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After controversy arose at the 2020 Tokyo Olympics about the welfare of the horses in the modern pentathlon, show jumping has been voted to be removed as an event.
The decision came from the Union Internationale de Pentathlon Moderne’s (UIPM) executive board to replace horseback riding with a new sport.
The vote came after the upsetting Olympic moments when a German coach punched a horse after it refused to jump a fence with Germany’s Annika Schleu.
Schleu struggled all throughout her ride aboard Saint Boy, resulting in a disturbing treatment of the horse.
The Olympic Pentathlon Controversy
Competitors of the modern pentathlon are assigned horses are random. Riders only have a few minutes to practice with their mount before entering the show ring.
Schleu lost her cool while struggling to get Saint Boy to jump and repeatedly struck him with her crop. Her coach, Kim Raisner, was caught punching Saint Boy as well, causing him more distress.
Schleu went into the showjumping round sitting atop first place. However, after failing to complete the course, a tearful Schleu came out of the round with zero points. She went on to finish in 31st place overall.
Pictures and videos from the incident soon made global headlines, leading people to demand a change in the sport.
In addition to Schleu, other modern pentathlon riders struggled as well, with a total of six competitors failing to score.
Also Read: German Pentathlon Coach Disqualified From Olympics for Punching Horse.
A Change to the Modern Pentathlon
Originally developed to help cavalry riders to develop the skills they need for war, the modern pentathlon consists of fencing, swimming, horseback riding, pistol shooting, and running. However, after 109 years, showjumping will no longer be an element of the competition.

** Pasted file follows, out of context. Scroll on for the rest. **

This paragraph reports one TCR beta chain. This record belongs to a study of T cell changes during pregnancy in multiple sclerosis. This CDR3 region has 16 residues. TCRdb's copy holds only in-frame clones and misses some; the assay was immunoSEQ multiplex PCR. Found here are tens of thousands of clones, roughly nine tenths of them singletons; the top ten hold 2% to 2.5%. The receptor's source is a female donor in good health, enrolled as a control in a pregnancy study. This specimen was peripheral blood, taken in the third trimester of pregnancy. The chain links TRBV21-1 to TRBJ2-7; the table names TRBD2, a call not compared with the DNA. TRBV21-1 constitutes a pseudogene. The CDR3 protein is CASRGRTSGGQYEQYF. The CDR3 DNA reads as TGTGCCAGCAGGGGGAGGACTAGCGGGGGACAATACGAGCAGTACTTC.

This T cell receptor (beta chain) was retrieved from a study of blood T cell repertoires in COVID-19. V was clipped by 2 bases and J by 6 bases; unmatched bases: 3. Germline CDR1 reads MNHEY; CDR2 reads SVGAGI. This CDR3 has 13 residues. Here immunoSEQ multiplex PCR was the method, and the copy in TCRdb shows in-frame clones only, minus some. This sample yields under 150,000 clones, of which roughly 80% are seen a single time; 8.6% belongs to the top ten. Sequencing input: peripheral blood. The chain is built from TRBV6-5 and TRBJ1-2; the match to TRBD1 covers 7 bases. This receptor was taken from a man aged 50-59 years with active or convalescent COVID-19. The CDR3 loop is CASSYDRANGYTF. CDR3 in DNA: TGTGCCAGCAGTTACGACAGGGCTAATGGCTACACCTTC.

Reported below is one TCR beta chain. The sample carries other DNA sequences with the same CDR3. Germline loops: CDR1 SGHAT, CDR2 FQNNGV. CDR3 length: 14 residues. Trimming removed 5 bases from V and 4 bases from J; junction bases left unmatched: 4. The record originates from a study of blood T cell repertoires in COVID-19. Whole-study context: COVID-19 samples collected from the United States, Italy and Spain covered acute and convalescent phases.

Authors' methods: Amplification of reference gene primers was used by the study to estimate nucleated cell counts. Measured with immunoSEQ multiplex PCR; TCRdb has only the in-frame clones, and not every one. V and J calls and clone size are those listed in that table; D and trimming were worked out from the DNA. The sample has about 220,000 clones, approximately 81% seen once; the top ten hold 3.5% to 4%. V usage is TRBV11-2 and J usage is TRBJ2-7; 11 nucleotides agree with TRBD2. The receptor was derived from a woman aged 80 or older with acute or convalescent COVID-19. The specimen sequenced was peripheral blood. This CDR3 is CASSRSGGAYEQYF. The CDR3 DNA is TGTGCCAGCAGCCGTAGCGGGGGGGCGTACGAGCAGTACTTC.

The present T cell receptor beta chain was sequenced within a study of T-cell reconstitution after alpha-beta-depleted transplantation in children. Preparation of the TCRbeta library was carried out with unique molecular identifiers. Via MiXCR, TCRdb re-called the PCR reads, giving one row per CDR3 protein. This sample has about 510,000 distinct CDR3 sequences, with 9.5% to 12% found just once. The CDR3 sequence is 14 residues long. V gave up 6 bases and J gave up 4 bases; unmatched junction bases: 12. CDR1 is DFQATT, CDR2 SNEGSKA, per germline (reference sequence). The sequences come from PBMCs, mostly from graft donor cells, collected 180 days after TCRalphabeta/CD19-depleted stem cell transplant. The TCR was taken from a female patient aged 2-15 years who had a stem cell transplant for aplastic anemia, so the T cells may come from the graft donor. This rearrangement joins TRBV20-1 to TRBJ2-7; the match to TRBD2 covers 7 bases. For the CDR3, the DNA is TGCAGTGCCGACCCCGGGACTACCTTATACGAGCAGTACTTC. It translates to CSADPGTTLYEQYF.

In order to preserve the sport’s status in the future, the UIPM took action to drop horseback riding from the events.
Though several news outlets say that cycling will replace showjumping, the UIPM has yet to confirm this.
Though some rejoice over this news, many athletes are upset as they believe that removing horseback riding fundamentally changes the sport. Multiple former Olympians have differing opinions on the matter.
“I don’t think it is necessarily a bad thing. All sports evolve, and no sport is immune from change in the modern TV era,” said British Olympian Greg Whyte. Whyte took home silver at the 1994 Olympic Games.
On the other hand, Olympian Joe Choong said, “If it changed to cycling, I wouldn’t be in the sport. It would not suit me at all. I am sure a lot of athletes would feel the same.”
Choong is the current reigning men’s gold medalist in the sport. The change will occur after the 2024 Paris Olympics, happening in time for the 2028 Los Angeles Games.
Hundreds of athletes, including both gold medalists from Tokyo, signed a letter to the president and executive board of UIPM, urging them to resign.